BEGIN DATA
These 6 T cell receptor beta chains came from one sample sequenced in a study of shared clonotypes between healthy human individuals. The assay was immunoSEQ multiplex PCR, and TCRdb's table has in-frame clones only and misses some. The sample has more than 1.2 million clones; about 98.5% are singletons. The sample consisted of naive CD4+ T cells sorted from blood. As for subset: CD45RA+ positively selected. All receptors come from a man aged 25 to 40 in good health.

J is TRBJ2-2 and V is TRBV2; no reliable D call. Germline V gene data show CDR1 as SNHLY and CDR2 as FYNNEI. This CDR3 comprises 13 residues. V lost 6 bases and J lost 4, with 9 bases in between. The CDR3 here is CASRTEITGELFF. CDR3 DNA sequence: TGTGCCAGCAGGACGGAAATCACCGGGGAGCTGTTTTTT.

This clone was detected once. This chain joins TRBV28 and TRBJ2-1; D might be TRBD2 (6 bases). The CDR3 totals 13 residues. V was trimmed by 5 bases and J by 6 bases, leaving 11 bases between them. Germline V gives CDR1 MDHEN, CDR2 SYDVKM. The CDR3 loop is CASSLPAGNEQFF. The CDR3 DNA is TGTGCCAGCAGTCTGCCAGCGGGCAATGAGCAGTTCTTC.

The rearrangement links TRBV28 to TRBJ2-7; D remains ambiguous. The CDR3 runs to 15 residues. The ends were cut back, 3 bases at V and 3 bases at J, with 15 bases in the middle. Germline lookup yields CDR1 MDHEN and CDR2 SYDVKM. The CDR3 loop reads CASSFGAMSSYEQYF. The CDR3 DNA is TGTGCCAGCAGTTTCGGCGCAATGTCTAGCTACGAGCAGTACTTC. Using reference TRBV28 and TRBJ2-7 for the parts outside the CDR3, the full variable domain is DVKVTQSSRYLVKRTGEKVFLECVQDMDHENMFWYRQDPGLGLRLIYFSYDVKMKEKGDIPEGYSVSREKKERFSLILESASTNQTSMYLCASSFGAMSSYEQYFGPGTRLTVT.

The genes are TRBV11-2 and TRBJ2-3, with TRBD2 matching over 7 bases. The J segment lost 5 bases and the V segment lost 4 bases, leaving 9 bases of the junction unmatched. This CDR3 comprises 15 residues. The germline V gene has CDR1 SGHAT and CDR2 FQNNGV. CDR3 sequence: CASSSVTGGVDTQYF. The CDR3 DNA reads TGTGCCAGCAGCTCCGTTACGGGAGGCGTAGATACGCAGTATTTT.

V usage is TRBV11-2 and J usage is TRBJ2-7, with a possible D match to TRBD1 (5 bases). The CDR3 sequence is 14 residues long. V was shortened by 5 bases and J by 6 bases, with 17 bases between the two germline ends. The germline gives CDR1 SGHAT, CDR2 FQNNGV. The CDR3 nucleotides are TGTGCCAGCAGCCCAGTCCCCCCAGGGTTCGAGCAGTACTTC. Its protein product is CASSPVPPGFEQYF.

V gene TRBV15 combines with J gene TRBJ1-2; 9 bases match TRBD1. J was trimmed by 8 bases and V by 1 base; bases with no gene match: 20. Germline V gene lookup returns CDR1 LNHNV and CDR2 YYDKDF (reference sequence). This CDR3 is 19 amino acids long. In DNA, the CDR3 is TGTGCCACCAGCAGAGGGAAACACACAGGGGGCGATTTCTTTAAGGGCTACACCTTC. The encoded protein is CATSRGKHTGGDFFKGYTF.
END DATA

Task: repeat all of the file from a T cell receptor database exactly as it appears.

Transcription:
These 6 T cell receptor beta chains came from one sample sequenced in a study of shared clonotypes between healthy human individuals. The assay was immunoSEQ multiplex PCR, and TCRdb's table has in-frame clones only and misses some. The sample has more than 1.2 million clones; about 98.5% are singletons. The sample consisted of naive CD4+ T cells sorted from blood. As for subset: CD45RA+ positively selected. All receptors come from a man aged 25 to 40 in good health.

J is TRBJ2-2 and V is TRBV2; no reliable D call. Germline V gene data show CDR1 as SNHLY and CDR2 as FYNNEI. This CDR3 comprises 13 residues. V lost 6 bases and J lost 4, with 9 bases in between. The CDR3 here is CASRTEITGELFF. CDR3 DNA sequence: TGTGCCAGCAGGACGGAAATCACCGGGGAGCTGTTTTTT.

This clone was detected once. This chain joins TRBV28 and TRBJ2-1; D might be TRBD2 (6 bases). The CDR3 totals 13 residues. V was trimmed by 5 bases and J by 6 bases, leaving 11 bases between them. Germline V gives CDR1 MDHEN, CDR2 SYDVKM. The CDR3 loop is CASSLPAGNEQFF. The CDR3 DNA is TGTGCCAGCAGTCTGCCAGCGGGCAATGAGCAGTTCTTC.

The rearrangement links TRBV28 to TRBJ2-7; D remains ambiguous. The CDR3 runs to 15 residues. The ends were cut back, 3 bases at V and 3 bases at J, with 15 bases in the middle. Germline lookup yields CDR1 MDHEN and CDR2 SYDVKM. The CDR3 loop reads CASSFGAMSSYEQYF. The CDR3 DNA is TGTGCCAGCAGTTTCGGCGCAATGTCTAGCTACGAGCAGTACTTC. Using reference TRBV28 and TRBJ2-7 for the parts outside the CDR3, the full variable domain is DVKVTQSSRYLVKRTGEKVFLECVQDMDHENMFWYRQDPGLGLRLIYFSYDVKMKEKGDIPEGYSVSREKKERFSLILESASTNQTSMYLCASSFGAMSSYEQYFGPGTRLTVT.

The genes are TRBV11-2 and TRBJ2-3, with TRBD2 matching over 7 bases. The J segment lost 5 bases and the V segment lost 4 bases, leaving 9 bases of the junction unmatched. This CDR3 comprises 15 residues. The germline V gene has CDR1 SGHAT and CDR2 FQNNGV. CDR3 sequence: CASSSVTGGVDTQYF. The CDR3 DNA reads TGTGCCAGCAGCTCCGTTACGGGAGGCGTAGATACGCAGTATTTT.

V usage is TRBV11-2 and J usage is TRBJ2-7, with a possible D match to TRBD1 (5 bases). The CDR3 sequence is 14 residues long. V was shortened by 5 bases and J by 6 bases, with 17 bases between the two germline ends. The germline gives CDR1 SGHAT, CDR2 FQNNGV. The CDR3 nucleotides are TGTGCCAGCAGCCCAGTCCCCCCAGGGTTCGAGCAGTACTTC. Its protein product is CASSPVPPGFEQYF.

V gene TRBV15 combines with J gene TRBJ1-2; 9 bases match TRBD1. J was trimmed by 8 bases and V by 1 base; bases with no gene match: 20. Germline V gene lookup returns CDR1 LNHNV and CDR2 YYDKDF (reference sequence). This CDR3 is 19 amino acids long. In DNA, the CDR3 is TGTGCCACCAGCAGAGGGAAACACACAGGGGGCGATTTCTTTAAGGGCTACACCTTC. The encoded protein is CATSRGKHTGGDFFKGYTF.